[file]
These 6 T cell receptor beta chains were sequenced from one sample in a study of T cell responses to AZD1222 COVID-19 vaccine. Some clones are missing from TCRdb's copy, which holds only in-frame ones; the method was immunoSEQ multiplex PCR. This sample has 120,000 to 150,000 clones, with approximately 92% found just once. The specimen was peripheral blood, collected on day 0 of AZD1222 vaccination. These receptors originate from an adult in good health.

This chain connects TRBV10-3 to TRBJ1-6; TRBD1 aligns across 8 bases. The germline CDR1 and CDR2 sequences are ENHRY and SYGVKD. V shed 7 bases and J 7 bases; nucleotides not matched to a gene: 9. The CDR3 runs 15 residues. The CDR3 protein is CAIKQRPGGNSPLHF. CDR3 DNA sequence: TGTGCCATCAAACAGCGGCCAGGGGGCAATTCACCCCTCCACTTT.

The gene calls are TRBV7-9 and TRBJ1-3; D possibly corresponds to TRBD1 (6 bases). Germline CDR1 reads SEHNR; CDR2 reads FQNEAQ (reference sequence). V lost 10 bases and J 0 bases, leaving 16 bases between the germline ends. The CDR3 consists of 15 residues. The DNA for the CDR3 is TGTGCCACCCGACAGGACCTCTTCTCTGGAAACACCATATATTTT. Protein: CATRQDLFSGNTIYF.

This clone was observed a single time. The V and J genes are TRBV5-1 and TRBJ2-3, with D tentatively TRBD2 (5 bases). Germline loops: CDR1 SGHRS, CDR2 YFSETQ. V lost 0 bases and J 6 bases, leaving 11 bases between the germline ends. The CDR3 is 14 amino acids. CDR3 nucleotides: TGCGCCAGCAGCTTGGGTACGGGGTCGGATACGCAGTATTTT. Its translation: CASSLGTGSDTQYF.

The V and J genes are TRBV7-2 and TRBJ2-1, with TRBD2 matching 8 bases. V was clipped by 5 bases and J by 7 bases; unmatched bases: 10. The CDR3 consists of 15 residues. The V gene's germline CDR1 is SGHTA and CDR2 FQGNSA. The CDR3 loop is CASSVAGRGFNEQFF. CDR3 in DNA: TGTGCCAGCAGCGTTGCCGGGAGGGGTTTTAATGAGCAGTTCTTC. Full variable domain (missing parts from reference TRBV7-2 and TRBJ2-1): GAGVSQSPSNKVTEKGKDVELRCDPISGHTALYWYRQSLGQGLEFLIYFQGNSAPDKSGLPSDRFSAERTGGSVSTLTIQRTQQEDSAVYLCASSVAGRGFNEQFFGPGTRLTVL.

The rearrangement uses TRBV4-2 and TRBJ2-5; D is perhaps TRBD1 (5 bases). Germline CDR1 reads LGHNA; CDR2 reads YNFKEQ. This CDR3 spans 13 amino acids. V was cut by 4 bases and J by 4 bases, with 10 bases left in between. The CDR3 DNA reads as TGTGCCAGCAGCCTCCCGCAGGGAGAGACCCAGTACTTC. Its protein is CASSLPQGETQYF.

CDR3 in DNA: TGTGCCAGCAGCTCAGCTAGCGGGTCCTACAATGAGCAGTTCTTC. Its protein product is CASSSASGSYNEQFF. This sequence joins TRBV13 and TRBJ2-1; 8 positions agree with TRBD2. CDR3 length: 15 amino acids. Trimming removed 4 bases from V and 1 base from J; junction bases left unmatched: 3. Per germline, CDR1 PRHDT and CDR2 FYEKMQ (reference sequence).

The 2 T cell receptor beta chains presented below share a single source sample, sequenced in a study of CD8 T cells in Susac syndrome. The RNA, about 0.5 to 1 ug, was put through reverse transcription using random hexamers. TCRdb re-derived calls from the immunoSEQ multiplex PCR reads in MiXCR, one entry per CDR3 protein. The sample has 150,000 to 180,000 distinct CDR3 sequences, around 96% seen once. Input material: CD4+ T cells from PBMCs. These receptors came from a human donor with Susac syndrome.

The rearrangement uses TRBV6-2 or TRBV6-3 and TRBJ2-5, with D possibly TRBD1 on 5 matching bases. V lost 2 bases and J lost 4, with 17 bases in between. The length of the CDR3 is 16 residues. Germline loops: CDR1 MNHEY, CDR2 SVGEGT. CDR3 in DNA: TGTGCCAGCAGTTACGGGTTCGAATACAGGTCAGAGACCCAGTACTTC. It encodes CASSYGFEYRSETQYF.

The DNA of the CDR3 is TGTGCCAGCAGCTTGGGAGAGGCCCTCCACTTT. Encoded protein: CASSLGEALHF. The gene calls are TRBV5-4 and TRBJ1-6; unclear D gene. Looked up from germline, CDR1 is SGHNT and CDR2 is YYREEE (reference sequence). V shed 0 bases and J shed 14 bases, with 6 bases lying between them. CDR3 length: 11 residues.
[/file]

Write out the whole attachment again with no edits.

These 6 T cell receptor beta chains were sequenced from one sample in a study of T cell responses to AZD1222 COVID-19 vaccine. Some clones are missing from TCRdb's copy, which holds only in-frame ones; the method was immunoSEQ multiplex PCR. This sample has 120,000 to 150,000 clones, with approximately 92% found just once. The specimen was peripheral blood, collected on day 0 of AZD1222 vaccination. These receptors originate from an adult in good health.

This chain connects TRBV10-3 to TRBJ1-6; TRBD1 aligns across 8 bases. The germline CDR1 and CDR2 sequences are ENHRY and SYGVKD. V shed 7 bases and J 7 bases; nucleotides not matched to a gene: 9. The CDR3 runs 15 residues. The CDR3 protein is CAIKQRPGGNSPLHF. CDR3 DNA sequence: TGTGCCATCAAACAGCGGCCAGGGGGCAATTCACCCCTCCACTTT.

The gene calls are TRBV7-9 and TRBJ1-3; D possibly corresponds to TRBD1 (6 bases). Germline CDR1 reads SEHNR; CDR2 reads FQNEAQ (reference sequence). V lost 10 bases and J 0 bases, leaving 16 bases between the germline ends. The CDR3 consists of 15 residues. The DNA for the CDR3 is TGTGCCACCCGACAGGACCTCTTCTCTGGAAACACCATATATTTT. Protein: CATRQDLFSGNTIYF.

This clone was observed a single time. The V and J genes are TRBV5-1 and TRBJ2-3, with D tentatively TRBD2 (5 bases). Germline loops: CDR1 SGHRS, CDR2 YFSETQ. V lost 0 bases and J 6 bases, leaving 11 bases between the germline ends. The CDR3 is 14 amino acids. CDR3 nucleotides: TGCGCCAGCAGCTTGGGTACGGGGTCGGATACGCAGTATTTT. Its translation: CASSLGTGSDTQYF.

The V and J genes are TRBV7-2 and TRBJ2-1, with TRBD2 matching 8 bases. V was clipped by 5 bases and J by 7 bases; unmatched bases: 10. The CDR3 consists of 15 residues. The V gene's germline CDR1 is SGHTA and CDR2 FQGNSA. The CDR3 loop is CASSVAGRGFNEQFF. CDR3 in DNA: TGTGCCAGCAGCGTTGCCGGGAGGGGTTTTAATGAGCAGTTCTTC. Full variable domain (missing parts from reference TRBV7-2 and TRBJ2-1): GAGVSQSPSNKVTEKGKDVELRCDPISGHTALYWYRQSLGQGLEFLIYFQGNSAPDKSGLPSDRFSAERTGGSVSTLTIQRTQQEDSAVYLCASSVAGRGFNEQFFGPGTRLTVL.

The rearrangement uses TRBV4-2 and TRBJ2-5; D is perhaps TRBD1 (5 bases). Germline CDR1 reads LGHNA; CDR2 reads YNFKEQ. This CDR3 spans 13 amino acids. V was cut by 4 bases and J by 4 bases, with 10 bases left in between. The CDR3 DNA reads as TGTGCCAGCAGCCTCCCGCAGGGAGAGACCCAGTACTTC. Its protein is CASSLPQGETQYF.

CDR3 in DNA: TGTGCCAGCAGCTCAGCTAGCGGGTCCTACAATGAGCAGTTCTTC. Its protein product is CASSSASGSYNEQFF. This sequence joins TRBV13 and TRBJ2-1; 8 positions agree with TRBD2. CDR3 length: 15 amino acids. Trimming removed 4 bases from V and 1 base from J; junction bases left unmatched: 3. Per germline, CDR1 PRHDT and CDR2 FYEKMQ (reference sequence).

The 2 T cell receptor beta chains presented below share a single source sample, sequenced in a study of CD8 T cells in Susac syndrome. The RNA, about 0.5 to 1 ug, was put through reverse transcription using random hexamers. TCRdb re-derived calls from the immunoSEQ multiplex PCR reads in MiXCR, one entry per CDR3 protein. The sample has 150,000 to 180,000 distinct CDR3 sequences, around 96% seen once. Input material: CD4+ T cells from PBMCs. These receptors came from a human donor with Susac syndrome.

The rearrangement uses TRBV6-2 or TRBV6-3 and TRBJ2-5, with D possibly TRBD1 on 5 matching bases. V lost 2 bases and J lost 4, with 17 bases in between. The length of the CDR3 is 16 residues. Germline loops: CDR1 MNHEY, CDR2 SVGEGT. CDR3 in DNA: TGTGCCAGCAGTTACGGGTTCGAATACAGGTCAGAGACCCAGTACTTC. It encodes CASSYGFEYRSETQYF.

The DNA of the CDR3 is TGTGCCAGCAGCTTGGGAGAGGCCCTCCACTTT. Encoded protein: CASSLGEALHF. The gene calls are TRBV5-4 and TRBJ1-6; unclear D gene. Looked up from germline, CDR1 is SGHNT and CDR2 is YYREEE (reference sequence). V shed 0 bases and J shed 14 bases, with 6 bases lying between them. CDR3 length: 11 residues.